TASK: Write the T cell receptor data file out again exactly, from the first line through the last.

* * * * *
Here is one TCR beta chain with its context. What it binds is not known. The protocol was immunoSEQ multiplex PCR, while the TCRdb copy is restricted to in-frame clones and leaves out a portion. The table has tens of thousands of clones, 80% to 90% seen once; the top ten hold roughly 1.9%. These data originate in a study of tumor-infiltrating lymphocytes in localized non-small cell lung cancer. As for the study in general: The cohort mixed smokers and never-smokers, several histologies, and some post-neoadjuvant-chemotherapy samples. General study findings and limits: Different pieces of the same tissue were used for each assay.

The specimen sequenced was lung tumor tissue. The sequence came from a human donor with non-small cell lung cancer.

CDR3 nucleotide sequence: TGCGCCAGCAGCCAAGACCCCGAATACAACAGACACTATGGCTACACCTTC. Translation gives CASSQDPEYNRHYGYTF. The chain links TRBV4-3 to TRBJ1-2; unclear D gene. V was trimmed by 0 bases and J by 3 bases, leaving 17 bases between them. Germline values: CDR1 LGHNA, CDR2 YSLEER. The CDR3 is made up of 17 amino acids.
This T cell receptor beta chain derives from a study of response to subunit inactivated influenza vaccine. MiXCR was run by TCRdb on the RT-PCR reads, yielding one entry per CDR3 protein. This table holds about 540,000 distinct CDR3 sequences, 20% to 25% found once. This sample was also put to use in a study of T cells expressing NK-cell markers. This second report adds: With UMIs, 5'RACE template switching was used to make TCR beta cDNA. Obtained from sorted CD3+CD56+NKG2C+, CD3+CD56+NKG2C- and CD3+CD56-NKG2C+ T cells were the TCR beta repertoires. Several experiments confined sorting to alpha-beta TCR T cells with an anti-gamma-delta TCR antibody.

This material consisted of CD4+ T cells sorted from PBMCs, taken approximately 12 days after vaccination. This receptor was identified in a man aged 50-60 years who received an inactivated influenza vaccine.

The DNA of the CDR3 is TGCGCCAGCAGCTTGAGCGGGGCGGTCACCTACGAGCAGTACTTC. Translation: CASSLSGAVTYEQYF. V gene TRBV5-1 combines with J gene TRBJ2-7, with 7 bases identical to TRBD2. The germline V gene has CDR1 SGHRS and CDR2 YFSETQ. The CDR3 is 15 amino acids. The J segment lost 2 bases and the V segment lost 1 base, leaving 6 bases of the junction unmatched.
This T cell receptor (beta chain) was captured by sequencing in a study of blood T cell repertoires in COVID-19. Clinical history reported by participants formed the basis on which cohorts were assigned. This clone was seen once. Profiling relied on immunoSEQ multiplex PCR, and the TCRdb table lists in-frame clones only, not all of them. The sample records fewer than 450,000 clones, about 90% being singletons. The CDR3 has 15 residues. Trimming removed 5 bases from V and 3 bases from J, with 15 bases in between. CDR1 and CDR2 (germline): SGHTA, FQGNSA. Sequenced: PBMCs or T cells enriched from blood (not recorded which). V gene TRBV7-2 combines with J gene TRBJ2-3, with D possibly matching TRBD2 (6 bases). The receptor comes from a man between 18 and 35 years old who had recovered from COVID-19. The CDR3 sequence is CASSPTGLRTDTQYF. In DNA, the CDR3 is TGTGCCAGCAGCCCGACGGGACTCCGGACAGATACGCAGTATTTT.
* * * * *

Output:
Here is one TCR beta chain with its context. What it binds is not known. The protocol was immunoSEQ multiplex PCR, while the TCRdb copy is restricted to in-frame clones and leaves out a portion. The table has tens of thousands of clones, 80% to 90% seen once; the top ten hold roughly 1.9%. These data originate in a study of tumor-infiltrating lymphocytes in localized non-small cell lung cancer. As for the study in general: The cohort mixed smokers and never-smokers, several histologies, and some post-neoadjuvant-chemotherapy samples. General study findings and limits: Different pieces of the same tissue were used for each assay.

The specimen sequenced was lung tumor tissue. The sequence came from a human donor with non-small cell lung cancer.

CDR3 nucleotide sequence: TGCGCCAGCAGCCAAGACCCCGAATACAACAGACACTATGGCTACACCTTC. Translation gives CASSQDPEYNRHYGYTF. The chain links TRBV4-3 to TRBJ1-2; unclear D gene. V was trimmed by 0 bases and J by 3 bases, leaving 17 bases between them. Germline values: CDR1 LGHNA, CDR2 YSLEER. The CDR3 is made up of 17 amino acids.
This T cell receptor beta chain derives from a study of response to subunit inactivated influenza vaccine. MiXCR was run by TCRdb on the RT-PCR reads, yielding one entry per CDR3 protein. This table holds about 540,000 distinct CDR3 sequences, 20% to 25% found once. This sample was also put to use in a study of T cells expressing NK-cell markers. This second report adds: With UMIs, 5'RACE template switching was used to make TCR beta cDNA. Obtained from sorted CD3+CD56+NKG2C+, CD3+CD56+NKG2C- and CD3+CD56-NKG2C+ T cells were the TCR beta repertoires. Several experiments confined sorting to alpha-beta TCR T cells with an anti-gamma-delta TCR antibody.

This material consisted of CD4+ T cells sorted from PBMCs, taken approximately 12 days after vaccination. This receptor was identified in a man aged 50-60 years who received an inactivated influenza vaccine.

The DNA of the CDR3 is TGCGCCAGCAGCTTGAGCGGGGCGGTCACCTACGAGCAGTACTTC. Translation: CASSLSGAVTYEQYF. V gene TRBV5-1 combines with J gene TRBJ2-7, with 7 bases identical to TRBD2. The germline V gene has CDR1 SGHRS and CDR2 YFSETQ. The CDR3 is 15 amino acids. The J segment lost 2 bases and the V segment lost 1 base, leaving 6 bases of the junction unmatched.
This T cell receptor (beta chain) was captured by sequencing in a study of blood T cell repertoires in COVID-19. Clinical history reported by participants formed the basis on which cohorts were assigned. This clone was seen once. Profiling relied on immunoSEQ multiplex PCR, and the TCRdb table lists in-frame clones only, not all of them. The sample records fewer than 450,000 clones, about 90% being singletons. The CDR3 has 15 residues. Trimming removed 5 bases from V and 3 bases from J, with 15 bases in between. CDR1 and CDR2 (germline): SGHTA, FQGNSA. Sequenced: PBMCs or T cells enriched from blood (not recorded which). V gene TRBV7-2 combines with J gene TRBJ2-3, with D possibly matching TRBD2 (6 bases). The receptor comes from a man between 18 and 35 years old who had recovered from COVID-19. The CDR3 sequence is CASSPTGLRTDTQYF. In DNA, the CDR3 is TGTGCCAGCAGCCCGACGGGACTCCGGACAGATACGCAGTATTTT.